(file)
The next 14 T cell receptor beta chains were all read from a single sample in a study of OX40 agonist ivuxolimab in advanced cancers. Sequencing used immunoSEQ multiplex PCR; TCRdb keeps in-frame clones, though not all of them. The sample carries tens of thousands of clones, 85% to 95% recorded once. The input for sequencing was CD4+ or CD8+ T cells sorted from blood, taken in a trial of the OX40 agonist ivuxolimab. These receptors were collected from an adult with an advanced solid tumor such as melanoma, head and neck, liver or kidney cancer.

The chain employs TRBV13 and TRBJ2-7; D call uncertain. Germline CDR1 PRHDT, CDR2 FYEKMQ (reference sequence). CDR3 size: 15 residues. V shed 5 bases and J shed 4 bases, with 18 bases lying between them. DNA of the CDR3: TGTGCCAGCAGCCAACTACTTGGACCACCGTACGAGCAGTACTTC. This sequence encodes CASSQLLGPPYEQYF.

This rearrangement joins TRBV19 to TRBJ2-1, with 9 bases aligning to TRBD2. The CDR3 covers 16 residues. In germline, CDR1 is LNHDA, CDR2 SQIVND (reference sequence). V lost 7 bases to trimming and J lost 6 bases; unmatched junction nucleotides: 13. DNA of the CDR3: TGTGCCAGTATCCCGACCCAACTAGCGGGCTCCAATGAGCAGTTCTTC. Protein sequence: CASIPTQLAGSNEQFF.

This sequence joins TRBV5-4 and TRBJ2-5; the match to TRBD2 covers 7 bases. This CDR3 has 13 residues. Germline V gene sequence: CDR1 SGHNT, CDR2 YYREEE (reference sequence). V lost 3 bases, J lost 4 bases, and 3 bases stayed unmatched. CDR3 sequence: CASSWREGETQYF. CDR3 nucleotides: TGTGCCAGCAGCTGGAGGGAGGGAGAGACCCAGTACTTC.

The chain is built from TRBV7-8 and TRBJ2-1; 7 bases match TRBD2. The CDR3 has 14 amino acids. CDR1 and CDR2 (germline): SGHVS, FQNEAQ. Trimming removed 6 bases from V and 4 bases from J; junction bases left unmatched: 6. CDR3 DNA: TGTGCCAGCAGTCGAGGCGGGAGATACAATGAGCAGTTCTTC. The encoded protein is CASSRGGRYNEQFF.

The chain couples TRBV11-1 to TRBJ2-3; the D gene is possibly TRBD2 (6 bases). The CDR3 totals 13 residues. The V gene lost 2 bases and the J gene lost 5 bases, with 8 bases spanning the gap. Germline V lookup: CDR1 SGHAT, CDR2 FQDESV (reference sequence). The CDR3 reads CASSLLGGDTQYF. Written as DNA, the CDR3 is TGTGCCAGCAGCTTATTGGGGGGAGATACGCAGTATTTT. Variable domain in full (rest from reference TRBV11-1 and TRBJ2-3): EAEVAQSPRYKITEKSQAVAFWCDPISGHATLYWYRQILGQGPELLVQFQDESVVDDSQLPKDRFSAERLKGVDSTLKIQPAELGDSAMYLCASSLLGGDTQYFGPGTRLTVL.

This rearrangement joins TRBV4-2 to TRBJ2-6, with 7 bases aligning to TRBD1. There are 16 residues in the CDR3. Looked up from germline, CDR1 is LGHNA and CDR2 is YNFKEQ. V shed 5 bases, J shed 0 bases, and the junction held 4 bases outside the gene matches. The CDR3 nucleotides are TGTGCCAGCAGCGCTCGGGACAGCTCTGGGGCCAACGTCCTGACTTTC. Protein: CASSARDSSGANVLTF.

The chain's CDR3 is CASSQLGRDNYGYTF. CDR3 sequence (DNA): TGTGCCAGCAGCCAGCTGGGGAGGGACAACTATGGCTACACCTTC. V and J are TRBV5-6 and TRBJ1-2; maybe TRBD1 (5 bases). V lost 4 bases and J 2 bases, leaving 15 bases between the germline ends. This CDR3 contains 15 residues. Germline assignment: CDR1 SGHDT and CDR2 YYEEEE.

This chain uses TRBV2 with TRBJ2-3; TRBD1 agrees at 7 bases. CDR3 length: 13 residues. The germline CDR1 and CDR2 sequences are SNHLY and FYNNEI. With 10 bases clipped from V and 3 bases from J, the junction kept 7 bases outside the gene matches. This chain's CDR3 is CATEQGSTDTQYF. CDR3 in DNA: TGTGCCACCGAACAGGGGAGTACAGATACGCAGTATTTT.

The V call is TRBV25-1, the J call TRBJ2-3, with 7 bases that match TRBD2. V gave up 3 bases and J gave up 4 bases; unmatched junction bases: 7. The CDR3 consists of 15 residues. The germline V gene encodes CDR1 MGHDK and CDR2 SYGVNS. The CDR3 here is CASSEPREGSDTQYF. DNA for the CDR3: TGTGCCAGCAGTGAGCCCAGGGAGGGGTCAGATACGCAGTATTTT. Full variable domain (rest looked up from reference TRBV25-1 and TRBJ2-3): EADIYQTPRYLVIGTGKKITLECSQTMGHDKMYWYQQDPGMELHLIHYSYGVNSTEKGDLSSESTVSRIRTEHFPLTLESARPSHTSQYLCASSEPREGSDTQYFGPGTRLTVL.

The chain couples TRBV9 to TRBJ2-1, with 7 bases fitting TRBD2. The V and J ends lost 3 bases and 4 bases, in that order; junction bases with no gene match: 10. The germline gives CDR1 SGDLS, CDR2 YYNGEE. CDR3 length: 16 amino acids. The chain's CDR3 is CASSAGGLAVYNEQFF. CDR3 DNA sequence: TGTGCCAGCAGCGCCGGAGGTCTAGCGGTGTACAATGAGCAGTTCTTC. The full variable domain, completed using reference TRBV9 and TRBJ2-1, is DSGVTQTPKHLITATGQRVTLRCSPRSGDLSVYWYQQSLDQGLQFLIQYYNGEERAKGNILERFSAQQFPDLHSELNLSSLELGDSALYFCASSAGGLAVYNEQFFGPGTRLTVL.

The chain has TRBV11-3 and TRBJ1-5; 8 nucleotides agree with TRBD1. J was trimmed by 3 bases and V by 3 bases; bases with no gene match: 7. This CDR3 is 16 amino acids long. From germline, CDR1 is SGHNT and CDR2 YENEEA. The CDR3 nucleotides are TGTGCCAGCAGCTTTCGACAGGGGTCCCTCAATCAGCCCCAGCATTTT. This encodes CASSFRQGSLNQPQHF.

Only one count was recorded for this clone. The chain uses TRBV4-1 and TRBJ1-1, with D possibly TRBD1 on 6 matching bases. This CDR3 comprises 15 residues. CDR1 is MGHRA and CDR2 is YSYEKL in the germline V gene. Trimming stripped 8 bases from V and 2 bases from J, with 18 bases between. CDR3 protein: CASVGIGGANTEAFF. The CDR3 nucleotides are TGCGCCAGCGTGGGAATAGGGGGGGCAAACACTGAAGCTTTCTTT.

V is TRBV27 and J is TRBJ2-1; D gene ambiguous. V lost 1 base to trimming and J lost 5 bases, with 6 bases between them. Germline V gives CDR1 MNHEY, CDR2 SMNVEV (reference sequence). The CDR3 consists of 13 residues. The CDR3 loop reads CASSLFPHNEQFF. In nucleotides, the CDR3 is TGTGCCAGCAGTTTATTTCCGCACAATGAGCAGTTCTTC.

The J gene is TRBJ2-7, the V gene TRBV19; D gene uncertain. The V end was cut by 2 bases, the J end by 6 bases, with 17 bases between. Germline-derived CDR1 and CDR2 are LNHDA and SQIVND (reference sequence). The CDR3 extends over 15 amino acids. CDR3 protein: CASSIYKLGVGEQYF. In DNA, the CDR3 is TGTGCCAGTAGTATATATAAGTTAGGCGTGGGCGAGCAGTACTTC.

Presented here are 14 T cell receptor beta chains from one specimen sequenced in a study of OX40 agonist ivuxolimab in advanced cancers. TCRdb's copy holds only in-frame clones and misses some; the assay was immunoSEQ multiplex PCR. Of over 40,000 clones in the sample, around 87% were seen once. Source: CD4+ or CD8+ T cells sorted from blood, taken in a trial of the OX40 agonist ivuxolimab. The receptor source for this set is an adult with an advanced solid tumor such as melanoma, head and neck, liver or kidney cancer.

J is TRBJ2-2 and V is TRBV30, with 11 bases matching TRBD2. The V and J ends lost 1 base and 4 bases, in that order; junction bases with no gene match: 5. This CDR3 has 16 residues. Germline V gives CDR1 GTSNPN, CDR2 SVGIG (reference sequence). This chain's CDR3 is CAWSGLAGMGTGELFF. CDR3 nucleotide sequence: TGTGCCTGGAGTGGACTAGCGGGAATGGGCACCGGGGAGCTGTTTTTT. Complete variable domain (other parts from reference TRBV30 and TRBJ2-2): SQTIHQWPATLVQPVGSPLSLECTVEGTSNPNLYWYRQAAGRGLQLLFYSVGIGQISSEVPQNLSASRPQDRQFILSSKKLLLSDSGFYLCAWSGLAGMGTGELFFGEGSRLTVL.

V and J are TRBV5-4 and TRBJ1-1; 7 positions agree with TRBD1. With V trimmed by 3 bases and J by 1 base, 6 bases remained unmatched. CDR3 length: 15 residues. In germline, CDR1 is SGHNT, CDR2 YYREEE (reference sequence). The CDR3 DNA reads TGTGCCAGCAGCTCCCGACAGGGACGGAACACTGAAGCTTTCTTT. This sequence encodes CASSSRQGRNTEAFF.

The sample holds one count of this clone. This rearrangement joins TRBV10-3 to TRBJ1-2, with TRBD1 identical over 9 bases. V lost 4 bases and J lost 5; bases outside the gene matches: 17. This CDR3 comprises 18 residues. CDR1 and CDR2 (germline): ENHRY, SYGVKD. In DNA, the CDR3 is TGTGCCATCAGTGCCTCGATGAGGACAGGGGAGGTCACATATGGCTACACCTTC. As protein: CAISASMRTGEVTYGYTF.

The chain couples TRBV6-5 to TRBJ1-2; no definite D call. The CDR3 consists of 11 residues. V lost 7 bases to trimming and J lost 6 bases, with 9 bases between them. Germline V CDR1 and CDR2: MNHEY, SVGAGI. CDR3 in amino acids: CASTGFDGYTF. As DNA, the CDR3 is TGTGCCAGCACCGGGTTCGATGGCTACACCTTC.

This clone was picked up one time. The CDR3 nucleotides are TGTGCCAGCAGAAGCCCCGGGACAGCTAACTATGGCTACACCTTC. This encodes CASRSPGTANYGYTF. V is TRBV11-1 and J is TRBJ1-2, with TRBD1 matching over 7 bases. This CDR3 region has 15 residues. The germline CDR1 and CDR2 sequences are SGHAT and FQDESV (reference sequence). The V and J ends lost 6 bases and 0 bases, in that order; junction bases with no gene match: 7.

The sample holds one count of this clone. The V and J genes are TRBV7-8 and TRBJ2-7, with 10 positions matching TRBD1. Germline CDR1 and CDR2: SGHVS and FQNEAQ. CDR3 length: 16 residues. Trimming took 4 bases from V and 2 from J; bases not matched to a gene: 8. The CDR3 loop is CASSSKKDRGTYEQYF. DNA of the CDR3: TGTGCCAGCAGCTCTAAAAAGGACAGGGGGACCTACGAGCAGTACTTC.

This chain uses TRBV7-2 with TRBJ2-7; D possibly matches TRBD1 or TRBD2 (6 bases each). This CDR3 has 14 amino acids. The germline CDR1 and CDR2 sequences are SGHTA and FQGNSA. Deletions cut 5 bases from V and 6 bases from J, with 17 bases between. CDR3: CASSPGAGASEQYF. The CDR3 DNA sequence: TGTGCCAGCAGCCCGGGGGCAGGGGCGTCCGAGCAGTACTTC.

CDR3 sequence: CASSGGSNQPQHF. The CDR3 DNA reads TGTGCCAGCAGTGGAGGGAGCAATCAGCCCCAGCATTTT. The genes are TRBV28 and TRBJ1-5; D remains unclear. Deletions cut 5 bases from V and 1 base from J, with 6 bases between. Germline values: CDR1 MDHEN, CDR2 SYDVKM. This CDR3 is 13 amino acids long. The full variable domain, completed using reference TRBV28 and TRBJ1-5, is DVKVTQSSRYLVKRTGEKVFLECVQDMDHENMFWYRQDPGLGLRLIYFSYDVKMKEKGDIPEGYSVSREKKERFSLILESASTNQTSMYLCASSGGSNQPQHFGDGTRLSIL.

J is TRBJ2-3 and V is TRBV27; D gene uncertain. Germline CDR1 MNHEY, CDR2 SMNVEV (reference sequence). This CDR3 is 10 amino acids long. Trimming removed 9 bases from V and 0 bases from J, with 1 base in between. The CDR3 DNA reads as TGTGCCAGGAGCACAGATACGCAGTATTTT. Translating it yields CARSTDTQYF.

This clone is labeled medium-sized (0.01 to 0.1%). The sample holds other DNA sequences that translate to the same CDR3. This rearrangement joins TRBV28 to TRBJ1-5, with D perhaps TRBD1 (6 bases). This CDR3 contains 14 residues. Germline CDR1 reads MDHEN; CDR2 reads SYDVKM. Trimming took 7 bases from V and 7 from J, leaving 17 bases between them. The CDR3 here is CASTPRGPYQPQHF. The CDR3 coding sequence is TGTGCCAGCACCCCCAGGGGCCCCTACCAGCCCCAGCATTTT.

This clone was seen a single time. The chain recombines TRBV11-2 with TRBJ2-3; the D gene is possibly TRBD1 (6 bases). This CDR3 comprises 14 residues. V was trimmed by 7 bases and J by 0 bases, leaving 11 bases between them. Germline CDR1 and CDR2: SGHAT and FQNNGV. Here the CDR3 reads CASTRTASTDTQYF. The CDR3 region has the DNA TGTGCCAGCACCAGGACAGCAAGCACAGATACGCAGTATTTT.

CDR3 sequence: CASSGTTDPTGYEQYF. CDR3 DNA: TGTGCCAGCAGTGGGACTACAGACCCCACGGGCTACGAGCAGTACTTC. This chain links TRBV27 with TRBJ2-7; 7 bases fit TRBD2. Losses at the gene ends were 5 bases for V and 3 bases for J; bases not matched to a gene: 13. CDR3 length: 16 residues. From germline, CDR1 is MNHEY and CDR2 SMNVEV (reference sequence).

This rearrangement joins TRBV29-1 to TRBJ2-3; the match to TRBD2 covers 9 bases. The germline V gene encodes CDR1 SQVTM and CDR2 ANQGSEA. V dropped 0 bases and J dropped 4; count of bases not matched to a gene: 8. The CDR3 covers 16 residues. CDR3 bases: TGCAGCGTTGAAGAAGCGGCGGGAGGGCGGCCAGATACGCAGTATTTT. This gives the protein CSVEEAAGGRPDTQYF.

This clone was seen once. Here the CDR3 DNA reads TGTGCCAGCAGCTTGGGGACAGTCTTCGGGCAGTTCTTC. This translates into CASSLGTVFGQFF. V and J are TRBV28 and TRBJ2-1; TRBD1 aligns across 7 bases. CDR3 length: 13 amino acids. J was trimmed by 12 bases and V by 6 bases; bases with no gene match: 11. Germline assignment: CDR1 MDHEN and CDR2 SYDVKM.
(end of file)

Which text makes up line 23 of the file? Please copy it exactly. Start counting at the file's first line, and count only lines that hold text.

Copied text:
This chain uses TRBV7-2 with TRBJ2-7; D possibly matches TRBD1 or TRBD2 (6 bases each). This CDR3 has 14 amino acids. The germline CDR1 and CDR2 sequences are SGHTA and FQGNSA. Deletions cut 5 bases from V and 6 bases from J, with 17 bases between. CDR3: CASSPGAGASEQYF. The CDR3 DNA sequence: TGTGCCAGCAGCCCGGGGGCAGGGGCGTCCGAGCAGTACTTC.